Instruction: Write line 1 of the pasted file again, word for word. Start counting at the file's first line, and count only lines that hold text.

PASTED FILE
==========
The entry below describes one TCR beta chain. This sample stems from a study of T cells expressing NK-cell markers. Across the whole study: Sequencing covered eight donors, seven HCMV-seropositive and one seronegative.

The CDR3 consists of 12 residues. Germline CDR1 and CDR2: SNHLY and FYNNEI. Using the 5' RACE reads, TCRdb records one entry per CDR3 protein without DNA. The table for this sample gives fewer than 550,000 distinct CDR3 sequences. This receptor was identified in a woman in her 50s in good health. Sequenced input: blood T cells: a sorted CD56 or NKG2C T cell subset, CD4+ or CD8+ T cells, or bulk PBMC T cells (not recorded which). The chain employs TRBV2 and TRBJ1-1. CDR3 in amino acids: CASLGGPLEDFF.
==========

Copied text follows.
The entry below describes one TCR beta chain. This sample stems from a study of T cells expressing NK-cell markers. Across the whole study: Sequencing covered eight donors, seven HCMV-seropositive and one seronegative.